The Afghan Conflict Has Gone Regional

Monday 22 September 2008, by Emmanuel Martinez

All the versions of this article: [English] [français]

In his recent book Descent Into Chaos: The United States and the Failure of Nation Building in Pakistan, Afghanistan, and Central Asia, Pakastani journalist Ahmed Rashid argues that in shifting its attention toward Iraq, the United States missed a golden opportunity to promote stability and prosperity in the beleaguered region. Alternatives’ Emmanuel Martinez recently interviewed this regional specialist and author of the bestselling book Taliban.

Alternatives: Is the resignation of General Musharraf from his post as the president of Pakistan another setback for the U.S?

Ahmed Rashid: It is a tough break for President Bush because he invested a lot in President Musharraf. The Bush administration has always worried about having their favoured leaders deposed because it doesn’t send a good message to their other allies, for example in the Arab world. The Americans realize that Musharraf wasn’t up to the task of convincing his army and secret services to do more against the Taliban.

A: The Americans have spent billions on Pakistan since 2001. How do you see their relationship?

AR: Their relationship is basically between Musharraf and Washington. The Americans weren’t looking to win the support of the Pakistani people, who never saw a penny of that money. Nothing was spent on social programs or economic development. Everything went to the army. The generals used the funds to further secure their hold on the country, a process that ended with a political crisis. The Americans didn’t play their cards well at all in Pakistan. They depended far too much on the Pakistani army, which didn’t do much in the fight against al-Qaeda and the Taliban.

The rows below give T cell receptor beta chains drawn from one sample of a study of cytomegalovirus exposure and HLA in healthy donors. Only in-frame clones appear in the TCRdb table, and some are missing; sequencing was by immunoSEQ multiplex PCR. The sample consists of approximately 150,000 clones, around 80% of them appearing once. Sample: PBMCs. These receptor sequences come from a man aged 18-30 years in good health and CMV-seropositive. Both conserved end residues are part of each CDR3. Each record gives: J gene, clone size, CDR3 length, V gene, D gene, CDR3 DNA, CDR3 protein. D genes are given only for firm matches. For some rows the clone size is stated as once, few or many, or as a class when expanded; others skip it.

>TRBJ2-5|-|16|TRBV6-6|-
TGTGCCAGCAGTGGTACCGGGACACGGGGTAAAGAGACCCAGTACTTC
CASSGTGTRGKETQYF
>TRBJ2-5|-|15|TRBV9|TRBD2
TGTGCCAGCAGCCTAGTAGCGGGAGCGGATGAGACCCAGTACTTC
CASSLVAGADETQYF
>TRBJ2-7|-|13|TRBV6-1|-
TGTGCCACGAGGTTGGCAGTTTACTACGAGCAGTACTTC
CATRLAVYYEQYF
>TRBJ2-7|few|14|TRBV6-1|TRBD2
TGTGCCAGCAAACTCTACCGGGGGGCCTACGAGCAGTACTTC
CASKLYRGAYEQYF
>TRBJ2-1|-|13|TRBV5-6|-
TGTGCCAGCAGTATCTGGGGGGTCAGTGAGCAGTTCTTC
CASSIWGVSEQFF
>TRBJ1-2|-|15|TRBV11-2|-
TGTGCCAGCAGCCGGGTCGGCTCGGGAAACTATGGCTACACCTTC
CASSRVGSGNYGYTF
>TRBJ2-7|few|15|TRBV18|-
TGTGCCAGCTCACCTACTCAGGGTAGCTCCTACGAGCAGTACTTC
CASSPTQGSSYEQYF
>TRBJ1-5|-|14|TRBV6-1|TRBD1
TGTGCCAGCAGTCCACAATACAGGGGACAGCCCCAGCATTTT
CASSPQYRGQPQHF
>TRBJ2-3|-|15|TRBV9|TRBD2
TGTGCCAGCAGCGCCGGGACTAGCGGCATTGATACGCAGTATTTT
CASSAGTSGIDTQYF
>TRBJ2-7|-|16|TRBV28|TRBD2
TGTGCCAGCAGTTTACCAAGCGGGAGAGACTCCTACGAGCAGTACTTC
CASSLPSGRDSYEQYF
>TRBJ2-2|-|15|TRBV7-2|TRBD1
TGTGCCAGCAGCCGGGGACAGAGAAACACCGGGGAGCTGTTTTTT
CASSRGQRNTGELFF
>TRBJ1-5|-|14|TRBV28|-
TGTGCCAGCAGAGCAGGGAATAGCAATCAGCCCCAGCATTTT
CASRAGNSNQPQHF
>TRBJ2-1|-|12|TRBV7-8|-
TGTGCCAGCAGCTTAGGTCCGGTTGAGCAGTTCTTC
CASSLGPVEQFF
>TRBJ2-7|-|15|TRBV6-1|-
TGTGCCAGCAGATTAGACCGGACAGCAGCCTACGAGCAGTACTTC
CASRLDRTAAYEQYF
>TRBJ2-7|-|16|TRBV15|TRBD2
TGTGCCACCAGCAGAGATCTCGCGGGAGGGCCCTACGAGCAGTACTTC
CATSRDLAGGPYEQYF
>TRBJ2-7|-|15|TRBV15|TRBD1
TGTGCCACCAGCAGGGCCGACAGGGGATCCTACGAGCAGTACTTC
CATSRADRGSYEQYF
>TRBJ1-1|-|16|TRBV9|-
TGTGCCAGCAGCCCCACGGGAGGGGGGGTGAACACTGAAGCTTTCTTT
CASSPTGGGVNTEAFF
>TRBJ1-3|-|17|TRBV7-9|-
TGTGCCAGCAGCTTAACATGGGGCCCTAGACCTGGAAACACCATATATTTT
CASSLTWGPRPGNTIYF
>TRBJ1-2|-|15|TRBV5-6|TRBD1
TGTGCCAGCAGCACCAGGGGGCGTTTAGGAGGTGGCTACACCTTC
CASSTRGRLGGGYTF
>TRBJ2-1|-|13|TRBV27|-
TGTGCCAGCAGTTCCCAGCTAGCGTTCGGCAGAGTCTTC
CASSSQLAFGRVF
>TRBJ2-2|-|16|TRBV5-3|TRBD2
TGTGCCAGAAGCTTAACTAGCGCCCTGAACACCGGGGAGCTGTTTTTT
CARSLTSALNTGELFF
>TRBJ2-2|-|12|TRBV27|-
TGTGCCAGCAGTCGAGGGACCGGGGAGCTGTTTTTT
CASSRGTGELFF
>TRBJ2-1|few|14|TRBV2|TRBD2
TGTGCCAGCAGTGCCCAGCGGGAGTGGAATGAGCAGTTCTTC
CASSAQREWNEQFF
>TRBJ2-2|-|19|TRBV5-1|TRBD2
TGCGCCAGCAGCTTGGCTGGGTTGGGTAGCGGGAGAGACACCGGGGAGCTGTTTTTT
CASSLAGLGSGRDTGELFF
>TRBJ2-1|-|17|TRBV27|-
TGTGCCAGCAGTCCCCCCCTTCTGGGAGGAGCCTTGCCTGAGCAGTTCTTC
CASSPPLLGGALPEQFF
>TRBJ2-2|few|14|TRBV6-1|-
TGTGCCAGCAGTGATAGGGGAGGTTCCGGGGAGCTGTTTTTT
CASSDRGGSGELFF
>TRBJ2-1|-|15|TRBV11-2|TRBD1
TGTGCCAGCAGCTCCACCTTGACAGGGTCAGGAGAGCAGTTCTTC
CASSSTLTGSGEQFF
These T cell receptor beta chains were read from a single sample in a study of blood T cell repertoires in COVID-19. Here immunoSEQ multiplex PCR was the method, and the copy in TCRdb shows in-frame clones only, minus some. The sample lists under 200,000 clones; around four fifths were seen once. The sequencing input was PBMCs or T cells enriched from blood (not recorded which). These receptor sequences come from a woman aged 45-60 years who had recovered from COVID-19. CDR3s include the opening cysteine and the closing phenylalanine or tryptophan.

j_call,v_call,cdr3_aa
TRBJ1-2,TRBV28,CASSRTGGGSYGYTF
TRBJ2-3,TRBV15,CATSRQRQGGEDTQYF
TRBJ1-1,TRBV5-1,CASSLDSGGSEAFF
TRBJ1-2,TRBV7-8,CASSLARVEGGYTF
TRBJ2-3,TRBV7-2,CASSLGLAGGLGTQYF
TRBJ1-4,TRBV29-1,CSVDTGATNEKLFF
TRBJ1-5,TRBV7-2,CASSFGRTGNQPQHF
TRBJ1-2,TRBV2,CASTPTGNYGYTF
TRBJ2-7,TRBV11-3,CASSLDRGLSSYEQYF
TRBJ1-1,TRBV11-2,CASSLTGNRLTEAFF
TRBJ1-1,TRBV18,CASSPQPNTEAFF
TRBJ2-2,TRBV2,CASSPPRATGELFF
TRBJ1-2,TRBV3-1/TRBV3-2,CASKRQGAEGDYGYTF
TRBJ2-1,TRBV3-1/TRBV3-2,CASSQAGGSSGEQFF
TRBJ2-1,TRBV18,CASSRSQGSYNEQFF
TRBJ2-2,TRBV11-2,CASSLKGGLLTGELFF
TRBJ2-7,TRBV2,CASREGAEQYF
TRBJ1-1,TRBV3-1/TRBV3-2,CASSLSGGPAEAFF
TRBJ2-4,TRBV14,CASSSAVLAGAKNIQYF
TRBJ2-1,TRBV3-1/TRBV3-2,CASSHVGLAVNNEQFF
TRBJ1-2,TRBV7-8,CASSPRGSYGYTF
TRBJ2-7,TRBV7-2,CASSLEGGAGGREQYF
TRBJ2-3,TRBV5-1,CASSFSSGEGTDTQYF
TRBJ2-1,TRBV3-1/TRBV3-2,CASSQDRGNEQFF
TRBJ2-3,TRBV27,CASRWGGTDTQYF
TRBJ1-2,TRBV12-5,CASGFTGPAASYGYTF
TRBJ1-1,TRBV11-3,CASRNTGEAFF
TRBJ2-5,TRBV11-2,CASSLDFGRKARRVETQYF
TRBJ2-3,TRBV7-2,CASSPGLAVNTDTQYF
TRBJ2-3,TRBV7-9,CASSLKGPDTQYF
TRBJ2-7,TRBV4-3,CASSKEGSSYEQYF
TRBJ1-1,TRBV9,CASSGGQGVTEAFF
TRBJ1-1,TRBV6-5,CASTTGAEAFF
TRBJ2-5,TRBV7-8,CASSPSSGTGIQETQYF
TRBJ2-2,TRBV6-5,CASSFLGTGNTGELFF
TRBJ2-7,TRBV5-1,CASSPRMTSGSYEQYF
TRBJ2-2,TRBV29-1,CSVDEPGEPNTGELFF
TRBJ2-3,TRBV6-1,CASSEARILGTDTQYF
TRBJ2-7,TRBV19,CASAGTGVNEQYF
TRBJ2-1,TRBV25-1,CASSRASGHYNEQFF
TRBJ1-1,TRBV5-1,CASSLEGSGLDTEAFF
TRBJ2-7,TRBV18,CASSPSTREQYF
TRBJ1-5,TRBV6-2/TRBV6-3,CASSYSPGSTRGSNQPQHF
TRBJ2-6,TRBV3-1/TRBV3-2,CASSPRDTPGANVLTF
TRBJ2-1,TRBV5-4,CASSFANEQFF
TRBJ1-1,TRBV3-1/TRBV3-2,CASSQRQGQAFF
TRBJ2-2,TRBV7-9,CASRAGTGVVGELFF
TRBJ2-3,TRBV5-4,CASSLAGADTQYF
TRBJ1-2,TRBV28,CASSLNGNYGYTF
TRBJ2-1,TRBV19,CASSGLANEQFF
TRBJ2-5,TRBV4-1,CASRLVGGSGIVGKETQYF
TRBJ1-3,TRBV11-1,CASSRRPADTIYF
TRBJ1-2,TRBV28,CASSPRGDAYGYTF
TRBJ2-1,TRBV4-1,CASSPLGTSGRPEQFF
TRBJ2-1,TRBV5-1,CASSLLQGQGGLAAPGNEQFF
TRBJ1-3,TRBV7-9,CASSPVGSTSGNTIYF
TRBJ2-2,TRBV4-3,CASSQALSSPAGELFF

A: But the Americans have known since 2001 that the Taliban was taking refuge in Pakistan with the blessing of the Pakistani authorities. Why did they look the other way?

AR: The Americans’ objectives in Afghanistan were quite narrow. They were only after the leaders of al-Qaeda. They didn’t want to reconstruct Afghanistan, stabilize Pakistan or close the book on the Taliban. Why? Because Washington wanted to concentrate its efforts on Iraq. The White House didn’t want to spend too much time rebuilding Afghanistan. This was a big mistake because al-Qaeda was able to regroup with the help of the Taliban.

A: And now the reconstruction of Afghanistan is more difficult…